In the first book in the series George Gideon is still a superintendent with the C.I.D. at Scotland Yard (he later rises to the much more exalted rank of Commander). He’s a big man, generally very well liked despite occasional outbursts of temper. Being such a senior officer he doesn’t have much chance to get out on the street and do hands-on investigating. He’s more like a general, marshalling his troops, making sure the right jobs get assigned to the right officers, and making the decisions as to what share of the resources at his disposal should be plotted to each of the many cases currently under investigation.

This is not a traditional puzzle-plot mystery and it is also most definitely not a psychological crime novel. It’s more like a police procedural but with the difference that rather than focus on a single investigation we get to see the C.I.D. dealing with a multitude of cases simultaneously. The entire novel takes place over the course of a single day.

There’s a real focus on the seamy and violent side of London life in the 1950s - there are brutal murders, sex maniacs, dope fiends, crooked coppers, vicious assaults and a truly extraordinary mount of misery, squalor and despair. There is a popular theory that British crime fiction in the 50s was deeply affected by postwar pessimism and disillusionment and Gideon’s Day certainly lends support to that theory. At the same time it needs to be stressed that compared to many of the psychological crime novels of the era it does not wallow in the gutter to anywhere near the same extent and we don’t get treated to gruesome descriptions of graphic violence.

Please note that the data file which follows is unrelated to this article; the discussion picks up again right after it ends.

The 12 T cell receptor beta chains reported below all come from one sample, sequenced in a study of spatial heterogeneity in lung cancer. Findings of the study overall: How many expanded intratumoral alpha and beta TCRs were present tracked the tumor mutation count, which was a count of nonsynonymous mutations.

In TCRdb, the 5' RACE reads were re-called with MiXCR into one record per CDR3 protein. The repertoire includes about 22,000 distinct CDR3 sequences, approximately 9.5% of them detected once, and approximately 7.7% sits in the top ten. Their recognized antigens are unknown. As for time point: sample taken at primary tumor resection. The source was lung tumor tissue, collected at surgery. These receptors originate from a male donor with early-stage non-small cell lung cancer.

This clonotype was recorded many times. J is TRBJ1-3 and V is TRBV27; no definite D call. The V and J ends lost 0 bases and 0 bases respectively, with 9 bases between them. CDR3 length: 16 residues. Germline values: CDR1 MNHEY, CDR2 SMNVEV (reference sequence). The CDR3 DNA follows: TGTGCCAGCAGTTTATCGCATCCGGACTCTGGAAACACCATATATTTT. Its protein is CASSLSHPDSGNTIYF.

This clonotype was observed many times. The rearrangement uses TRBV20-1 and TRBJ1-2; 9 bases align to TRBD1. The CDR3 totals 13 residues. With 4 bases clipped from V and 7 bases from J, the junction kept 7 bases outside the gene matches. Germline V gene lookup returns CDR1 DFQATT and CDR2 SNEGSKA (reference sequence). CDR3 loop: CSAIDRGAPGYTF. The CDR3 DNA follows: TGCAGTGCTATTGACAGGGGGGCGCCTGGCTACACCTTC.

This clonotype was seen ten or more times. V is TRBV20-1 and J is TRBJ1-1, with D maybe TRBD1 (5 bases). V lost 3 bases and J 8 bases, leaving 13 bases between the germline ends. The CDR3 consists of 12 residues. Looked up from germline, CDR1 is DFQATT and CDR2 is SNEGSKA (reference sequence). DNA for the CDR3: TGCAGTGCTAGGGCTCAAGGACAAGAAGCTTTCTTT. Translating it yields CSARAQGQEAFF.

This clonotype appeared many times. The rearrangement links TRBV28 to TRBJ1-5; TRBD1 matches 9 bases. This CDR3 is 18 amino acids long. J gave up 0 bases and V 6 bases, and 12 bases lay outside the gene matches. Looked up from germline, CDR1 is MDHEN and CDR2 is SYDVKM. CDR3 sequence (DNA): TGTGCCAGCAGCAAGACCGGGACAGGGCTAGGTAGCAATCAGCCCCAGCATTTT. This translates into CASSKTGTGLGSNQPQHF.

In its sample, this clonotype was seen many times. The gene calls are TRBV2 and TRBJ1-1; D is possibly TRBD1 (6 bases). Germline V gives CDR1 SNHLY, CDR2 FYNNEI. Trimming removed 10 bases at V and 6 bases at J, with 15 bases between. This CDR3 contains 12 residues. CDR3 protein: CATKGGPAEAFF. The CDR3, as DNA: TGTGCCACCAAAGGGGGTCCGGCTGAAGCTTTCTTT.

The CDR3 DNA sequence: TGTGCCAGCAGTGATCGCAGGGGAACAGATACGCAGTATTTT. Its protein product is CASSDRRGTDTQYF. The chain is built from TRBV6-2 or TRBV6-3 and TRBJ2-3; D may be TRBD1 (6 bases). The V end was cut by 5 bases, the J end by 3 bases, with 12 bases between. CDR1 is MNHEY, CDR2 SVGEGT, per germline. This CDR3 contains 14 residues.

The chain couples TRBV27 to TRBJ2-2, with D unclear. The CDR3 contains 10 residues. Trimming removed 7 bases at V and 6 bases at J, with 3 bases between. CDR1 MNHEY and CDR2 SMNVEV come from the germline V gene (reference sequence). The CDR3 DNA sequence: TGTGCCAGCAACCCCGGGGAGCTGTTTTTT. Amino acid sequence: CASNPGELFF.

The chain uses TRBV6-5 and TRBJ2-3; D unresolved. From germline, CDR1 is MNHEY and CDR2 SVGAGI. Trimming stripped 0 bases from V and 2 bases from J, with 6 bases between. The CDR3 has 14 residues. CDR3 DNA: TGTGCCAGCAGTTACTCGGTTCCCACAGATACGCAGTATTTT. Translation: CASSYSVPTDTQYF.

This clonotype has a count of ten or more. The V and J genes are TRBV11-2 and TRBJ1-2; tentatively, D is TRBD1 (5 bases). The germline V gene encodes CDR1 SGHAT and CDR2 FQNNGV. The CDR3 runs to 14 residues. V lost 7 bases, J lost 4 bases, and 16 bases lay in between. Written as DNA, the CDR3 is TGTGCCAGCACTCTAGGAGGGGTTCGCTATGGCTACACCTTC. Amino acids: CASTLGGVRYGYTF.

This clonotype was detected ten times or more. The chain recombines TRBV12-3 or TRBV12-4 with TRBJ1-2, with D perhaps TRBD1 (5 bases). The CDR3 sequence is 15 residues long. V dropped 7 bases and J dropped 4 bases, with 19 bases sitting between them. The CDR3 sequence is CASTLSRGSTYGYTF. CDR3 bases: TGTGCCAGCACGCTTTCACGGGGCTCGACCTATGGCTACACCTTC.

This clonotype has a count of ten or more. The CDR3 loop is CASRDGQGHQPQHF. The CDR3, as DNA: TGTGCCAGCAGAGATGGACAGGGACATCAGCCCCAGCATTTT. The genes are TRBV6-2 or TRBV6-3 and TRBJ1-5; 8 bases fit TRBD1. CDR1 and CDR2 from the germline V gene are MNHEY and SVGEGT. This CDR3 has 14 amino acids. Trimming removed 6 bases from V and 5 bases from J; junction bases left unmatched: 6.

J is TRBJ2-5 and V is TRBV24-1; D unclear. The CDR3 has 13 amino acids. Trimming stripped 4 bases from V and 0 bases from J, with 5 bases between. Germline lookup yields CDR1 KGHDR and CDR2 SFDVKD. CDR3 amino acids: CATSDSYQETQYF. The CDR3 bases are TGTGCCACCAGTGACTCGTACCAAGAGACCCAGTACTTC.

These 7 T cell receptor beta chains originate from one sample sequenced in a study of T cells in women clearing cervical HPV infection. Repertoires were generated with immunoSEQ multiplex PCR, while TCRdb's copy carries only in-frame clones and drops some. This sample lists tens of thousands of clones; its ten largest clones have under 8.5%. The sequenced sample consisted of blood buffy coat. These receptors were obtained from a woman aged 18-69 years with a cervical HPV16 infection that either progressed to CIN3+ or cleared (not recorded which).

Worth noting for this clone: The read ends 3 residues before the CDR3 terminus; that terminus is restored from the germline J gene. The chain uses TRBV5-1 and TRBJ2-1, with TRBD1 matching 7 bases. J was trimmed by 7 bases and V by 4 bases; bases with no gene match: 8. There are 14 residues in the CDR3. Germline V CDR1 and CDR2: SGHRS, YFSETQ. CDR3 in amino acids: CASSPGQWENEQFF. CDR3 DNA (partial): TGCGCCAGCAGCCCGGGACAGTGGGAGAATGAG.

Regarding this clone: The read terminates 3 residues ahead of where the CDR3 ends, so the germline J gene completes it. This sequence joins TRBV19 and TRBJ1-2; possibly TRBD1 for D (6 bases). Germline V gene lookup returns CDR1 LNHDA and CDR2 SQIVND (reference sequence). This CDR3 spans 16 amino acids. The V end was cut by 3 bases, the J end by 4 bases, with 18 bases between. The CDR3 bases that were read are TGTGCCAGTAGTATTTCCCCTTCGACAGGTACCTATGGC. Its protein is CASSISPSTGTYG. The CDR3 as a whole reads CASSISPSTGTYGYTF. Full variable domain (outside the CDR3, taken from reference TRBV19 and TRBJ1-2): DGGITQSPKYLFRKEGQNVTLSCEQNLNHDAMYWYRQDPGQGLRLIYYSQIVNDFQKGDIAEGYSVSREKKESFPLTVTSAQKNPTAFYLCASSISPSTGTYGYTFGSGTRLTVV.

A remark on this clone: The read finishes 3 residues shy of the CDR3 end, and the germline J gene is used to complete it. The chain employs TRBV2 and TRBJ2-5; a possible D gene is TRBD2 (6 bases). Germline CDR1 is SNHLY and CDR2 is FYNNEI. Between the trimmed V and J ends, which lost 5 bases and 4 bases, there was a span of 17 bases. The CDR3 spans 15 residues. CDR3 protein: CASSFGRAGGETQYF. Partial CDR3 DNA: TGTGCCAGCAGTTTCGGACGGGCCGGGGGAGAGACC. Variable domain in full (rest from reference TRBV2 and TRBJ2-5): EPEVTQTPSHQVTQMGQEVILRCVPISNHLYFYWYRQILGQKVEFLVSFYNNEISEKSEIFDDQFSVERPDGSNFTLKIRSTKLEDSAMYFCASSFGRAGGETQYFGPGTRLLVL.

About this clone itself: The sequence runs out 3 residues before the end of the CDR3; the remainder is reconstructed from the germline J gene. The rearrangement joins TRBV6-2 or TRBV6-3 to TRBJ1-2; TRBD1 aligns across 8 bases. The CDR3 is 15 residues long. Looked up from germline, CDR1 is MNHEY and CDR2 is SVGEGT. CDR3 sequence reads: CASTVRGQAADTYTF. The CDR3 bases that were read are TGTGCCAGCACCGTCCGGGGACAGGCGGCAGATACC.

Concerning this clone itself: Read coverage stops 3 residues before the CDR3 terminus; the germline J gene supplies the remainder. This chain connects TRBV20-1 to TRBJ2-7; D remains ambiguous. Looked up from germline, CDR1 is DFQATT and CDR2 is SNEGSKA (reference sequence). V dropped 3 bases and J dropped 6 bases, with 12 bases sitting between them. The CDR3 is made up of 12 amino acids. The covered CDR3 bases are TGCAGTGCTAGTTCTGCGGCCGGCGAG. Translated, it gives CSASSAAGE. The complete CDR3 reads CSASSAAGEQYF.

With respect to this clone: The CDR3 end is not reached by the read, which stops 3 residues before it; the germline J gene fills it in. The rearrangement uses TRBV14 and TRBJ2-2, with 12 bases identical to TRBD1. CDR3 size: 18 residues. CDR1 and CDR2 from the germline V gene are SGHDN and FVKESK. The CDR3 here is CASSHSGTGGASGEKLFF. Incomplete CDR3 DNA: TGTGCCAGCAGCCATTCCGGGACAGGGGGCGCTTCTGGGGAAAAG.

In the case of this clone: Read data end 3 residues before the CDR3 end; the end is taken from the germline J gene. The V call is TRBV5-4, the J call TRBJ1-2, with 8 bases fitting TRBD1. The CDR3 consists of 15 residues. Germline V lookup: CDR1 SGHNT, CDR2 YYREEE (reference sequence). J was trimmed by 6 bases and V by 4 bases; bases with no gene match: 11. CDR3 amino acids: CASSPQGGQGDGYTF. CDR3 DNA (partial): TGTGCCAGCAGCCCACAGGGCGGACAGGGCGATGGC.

There’s also some focus on Gideon’s personal life. He is married with six children but while his marriage is by no means on the rocks it’s clearly not going as well as he’d like it to. He works very long hours and his wife Kate does make a few comments about jut how little time he spends with his family.

This particular day begins with one of Superintendent Gideon’s legendary rages. He has discovered that one of his sergeants has been taking bribes. He also has a series of mail van robberies to deal with and the Yard has so far made no progress at all on that case. Murder was certainly not a daily occurrence in 1950s London but this is a very bad day - an old woman is beaten to death, a child is murdered and there’s another death which Gideon fears may also be a murder. To cap it all off he has a problem with Birdy Merrick who is one of his most valuable informants - the problem being that someone is trying to kill Birdy. That cannot be allowed to happen - if the C.I.D. were to permit an informant to be killed they would soon find that no-one would be willing to provide them with information.

I personally prefer the puzzle-plot detective novels of the interwar years. Gideon’s Day tries very hard to be gritty and realistic and these are not qualities that appeal very much to me. Having said that I have to admit that if you do like this sort of thing then this is a very good book of its type. It’s also worth a look for its glimpses at the mean streets of 1950s Britain. There’s not much in the way of traditional detecting but there’s plenty of police procedural stuff. The most interesting thing about it is that all of Gideon’s successes are due to mistakes on the part of the criminals, which I suspect is pretty much how things are in real life.

While it’s perhaps not quite my cup of tea Gideon's Day offers a fascinating glimpse of day-to-day policing. The structure, with multiple simultaneous plot lines, works well and it’s entertaining. So it’s recommended, especially if this sort of thing is your cup of tea.

There was a 1958 John Ford movie based (very very loosely) on the novel. In the mid-60s ITC did a 26-episode television series, Gideon’s Way, based on the novels. The TV series is reasonably faithful to the feel of the novels but with a few small changes - Gideon’s family life is a lot happier in the TV series and he doesn’t succumb to his celebrated rages.